Entrepreneurship: How to Raise Money for a New Business

By Nathan Denny and Scott Axelrod

This Private Advisory Board session on Entrepreneurship yielded just a single issue. But that issue — how to raise capital for a new business that’s barely gotten off the ground — is pretty close to the hearts of many CEOs.

Issue No. 1

This CEO is creating a service solutions business. The issue is, “How do I get my list of things done without breaking the bank?”

Re-Stated Issue

How can I create sufficient resources to cover all the bases and get my service solution launched, with me (so far) as the only employee?

Why It’s Important

  • The CEO is the only employee at this stage, but anticipates ramping things up to the extent of having as many as 27 employees by the end of 2012.
  • She estimates the financial impact at $10,000,000.
  • The two biggest concerns are over-obligating the CEO’s time and controlling costs.

Clarifying Questions (Background/Understanding)

  • How have you collected your contractors?
  • Who does the customer pay?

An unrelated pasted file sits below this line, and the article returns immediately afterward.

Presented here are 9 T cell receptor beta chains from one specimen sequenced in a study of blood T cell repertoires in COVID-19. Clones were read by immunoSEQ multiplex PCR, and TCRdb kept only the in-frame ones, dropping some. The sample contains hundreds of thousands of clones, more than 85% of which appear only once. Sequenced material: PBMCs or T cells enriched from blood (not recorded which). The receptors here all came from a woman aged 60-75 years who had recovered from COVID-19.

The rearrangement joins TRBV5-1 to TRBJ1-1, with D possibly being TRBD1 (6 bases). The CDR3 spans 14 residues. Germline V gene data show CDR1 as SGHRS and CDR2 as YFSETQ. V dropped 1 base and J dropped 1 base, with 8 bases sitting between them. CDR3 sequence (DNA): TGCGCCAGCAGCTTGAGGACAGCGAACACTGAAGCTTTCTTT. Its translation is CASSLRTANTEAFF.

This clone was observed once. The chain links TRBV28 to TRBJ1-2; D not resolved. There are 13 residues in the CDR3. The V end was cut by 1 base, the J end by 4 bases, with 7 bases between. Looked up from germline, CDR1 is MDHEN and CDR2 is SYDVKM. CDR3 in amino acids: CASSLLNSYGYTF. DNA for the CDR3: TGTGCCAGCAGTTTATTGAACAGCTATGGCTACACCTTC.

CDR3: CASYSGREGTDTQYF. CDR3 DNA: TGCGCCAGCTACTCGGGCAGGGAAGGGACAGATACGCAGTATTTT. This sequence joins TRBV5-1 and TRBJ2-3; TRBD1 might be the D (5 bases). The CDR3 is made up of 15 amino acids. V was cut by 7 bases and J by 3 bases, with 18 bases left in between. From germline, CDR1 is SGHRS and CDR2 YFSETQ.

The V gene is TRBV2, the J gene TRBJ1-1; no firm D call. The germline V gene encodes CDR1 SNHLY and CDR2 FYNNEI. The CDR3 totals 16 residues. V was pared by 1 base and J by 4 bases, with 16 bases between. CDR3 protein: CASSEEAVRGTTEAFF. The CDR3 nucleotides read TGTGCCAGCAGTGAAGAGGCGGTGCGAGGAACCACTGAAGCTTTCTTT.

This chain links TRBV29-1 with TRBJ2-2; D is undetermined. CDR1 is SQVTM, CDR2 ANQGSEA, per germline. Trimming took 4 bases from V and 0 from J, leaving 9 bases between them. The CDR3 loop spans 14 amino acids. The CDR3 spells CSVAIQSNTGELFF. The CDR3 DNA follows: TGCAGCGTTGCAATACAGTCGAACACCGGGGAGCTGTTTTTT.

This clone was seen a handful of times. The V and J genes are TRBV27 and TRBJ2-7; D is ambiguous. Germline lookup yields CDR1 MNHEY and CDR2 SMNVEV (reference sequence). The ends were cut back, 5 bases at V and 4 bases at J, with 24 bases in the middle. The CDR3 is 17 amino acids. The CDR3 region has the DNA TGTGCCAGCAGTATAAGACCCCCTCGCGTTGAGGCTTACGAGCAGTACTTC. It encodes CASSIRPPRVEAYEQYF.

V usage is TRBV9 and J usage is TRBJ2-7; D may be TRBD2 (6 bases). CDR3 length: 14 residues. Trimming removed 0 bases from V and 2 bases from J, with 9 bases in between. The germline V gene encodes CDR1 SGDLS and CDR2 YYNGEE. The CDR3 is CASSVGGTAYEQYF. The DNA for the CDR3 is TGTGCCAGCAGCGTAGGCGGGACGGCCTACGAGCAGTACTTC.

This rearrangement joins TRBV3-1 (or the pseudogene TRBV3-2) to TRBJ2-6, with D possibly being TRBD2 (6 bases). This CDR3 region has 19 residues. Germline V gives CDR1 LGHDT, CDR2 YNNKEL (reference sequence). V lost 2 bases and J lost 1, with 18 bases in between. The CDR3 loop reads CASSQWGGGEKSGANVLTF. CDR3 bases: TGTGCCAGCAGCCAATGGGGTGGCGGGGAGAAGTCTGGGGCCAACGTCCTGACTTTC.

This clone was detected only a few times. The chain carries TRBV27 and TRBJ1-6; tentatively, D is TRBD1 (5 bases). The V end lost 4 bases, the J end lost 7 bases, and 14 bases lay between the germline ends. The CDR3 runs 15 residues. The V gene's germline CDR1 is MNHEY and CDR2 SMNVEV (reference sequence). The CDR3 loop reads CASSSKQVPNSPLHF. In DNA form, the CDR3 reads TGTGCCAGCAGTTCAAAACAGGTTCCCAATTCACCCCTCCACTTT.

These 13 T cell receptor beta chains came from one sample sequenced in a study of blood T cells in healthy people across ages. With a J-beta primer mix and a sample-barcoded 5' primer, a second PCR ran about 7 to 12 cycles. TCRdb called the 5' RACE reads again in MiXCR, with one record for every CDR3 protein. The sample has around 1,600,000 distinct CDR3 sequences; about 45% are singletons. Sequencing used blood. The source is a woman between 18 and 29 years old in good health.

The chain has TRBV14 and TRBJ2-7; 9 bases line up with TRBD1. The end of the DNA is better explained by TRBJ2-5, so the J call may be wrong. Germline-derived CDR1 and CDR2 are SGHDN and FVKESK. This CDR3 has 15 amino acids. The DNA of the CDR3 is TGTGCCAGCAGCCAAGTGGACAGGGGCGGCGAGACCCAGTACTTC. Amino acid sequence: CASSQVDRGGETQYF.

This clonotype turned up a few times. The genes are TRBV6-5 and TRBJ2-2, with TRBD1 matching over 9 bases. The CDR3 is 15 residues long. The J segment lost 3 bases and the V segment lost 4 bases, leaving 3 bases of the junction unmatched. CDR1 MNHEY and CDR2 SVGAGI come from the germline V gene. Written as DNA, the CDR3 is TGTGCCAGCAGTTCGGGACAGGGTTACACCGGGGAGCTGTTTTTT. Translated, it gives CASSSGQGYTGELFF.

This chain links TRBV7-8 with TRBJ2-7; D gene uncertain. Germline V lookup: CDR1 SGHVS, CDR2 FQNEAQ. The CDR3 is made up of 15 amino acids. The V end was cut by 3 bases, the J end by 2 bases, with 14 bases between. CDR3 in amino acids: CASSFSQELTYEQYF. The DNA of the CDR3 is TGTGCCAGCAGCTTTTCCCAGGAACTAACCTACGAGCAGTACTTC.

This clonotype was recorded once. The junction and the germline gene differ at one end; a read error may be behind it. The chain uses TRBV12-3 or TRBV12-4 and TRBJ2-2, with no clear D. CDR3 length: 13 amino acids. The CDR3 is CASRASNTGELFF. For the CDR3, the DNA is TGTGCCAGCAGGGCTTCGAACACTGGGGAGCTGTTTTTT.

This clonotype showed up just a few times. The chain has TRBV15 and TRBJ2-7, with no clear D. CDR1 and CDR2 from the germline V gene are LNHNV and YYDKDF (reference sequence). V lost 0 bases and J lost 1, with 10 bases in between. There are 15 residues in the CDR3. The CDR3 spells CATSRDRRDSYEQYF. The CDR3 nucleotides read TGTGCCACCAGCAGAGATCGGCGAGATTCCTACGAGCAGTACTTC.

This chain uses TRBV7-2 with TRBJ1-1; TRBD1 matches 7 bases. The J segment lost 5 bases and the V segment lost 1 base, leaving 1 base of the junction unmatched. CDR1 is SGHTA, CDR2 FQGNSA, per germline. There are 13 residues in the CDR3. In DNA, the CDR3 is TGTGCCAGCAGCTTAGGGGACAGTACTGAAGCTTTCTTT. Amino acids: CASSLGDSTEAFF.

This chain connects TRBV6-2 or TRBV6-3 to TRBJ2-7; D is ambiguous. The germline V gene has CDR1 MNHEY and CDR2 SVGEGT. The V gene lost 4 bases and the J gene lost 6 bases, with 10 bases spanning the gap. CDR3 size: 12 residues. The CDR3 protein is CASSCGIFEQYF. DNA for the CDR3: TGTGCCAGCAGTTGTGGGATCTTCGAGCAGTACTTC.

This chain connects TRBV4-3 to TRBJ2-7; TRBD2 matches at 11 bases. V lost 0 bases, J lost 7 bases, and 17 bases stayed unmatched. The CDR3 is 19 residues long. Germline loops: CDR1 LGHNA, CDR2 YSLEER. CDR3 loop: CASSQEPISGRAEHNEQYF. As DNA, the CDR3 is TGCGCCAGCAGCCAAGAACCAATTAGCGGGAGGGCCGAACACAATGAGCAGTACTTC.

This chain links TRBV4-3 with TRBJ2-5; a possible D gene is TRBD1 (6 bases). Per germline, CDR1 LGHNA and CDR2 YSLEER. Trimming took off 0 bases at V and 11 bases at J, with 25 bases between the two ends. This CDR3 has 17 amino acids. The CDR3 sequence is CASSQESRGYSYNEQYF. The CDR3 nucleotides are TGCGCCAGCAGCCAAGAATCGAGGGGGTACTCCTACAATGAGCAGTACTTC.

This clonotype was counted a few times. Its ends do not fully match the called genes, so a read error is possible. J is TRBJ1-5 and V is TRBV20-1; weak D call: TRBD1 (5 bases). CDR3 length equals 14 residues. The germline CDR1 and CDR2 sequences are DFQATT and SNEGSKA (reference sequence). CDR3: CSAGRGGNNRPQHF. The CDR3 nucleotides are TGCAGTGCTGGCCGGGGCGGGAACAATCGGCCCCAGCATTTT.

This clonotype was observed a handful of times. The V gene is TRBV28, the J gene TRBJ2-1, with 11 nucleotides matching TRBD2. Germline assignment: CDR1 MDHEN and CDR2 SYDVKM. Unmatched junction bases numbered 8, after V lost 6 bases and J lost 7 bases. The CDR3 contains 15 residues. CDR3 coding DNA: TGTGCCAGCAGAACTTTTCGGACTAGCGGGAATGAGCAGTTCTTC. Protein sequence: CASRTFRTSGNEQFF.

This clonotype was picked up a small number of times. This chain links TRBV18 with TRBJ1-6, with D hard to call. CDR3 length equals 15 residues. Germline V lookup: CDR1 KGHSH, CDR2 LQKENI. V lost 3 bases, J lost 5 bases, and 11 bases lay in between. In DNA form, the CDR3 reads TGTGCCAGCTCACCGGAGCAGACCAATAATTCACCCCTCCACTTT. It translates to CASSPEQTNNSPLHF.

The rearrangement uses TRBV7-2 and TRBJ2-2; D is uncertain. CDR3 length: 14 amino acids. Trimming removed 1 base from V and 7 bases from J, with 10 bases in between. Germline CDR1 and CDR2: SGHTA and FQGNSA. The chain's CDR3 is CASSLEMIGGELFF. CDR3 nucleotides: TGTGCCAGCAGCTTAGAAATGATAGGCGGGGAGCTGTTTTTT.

• What percentage does the contractor pay you?
  • What does your company look like in 6 months?
  • How much revenue do you plan on making in year one?
  • If you can’t find investors, how much can you invest yourself before you’d make a decision?
  • How much freedom are you willing to give up (related to investors)?
  • What’s in it for the customer? (You are competing with contractors.)

Suggestions (Solutions)

  • Obtain business development people that can sell the product — no one will invest prior to seeing sales.
  • Keep the company virtual as much as possible to keep costs down.
  • Hire private contractors, not employees (to keep costs of benefits down).
  • Book recommendation: “Rework” by Jason Fried (the story of a virtual, $50m company with 16 employees)

Action Plan

The CEO will run a test for sales and then explore alternative ways to raise capital with the goal of “not losing much control.”
Session date: Dec 14, 2011
Originally published: Dec 14, 2011

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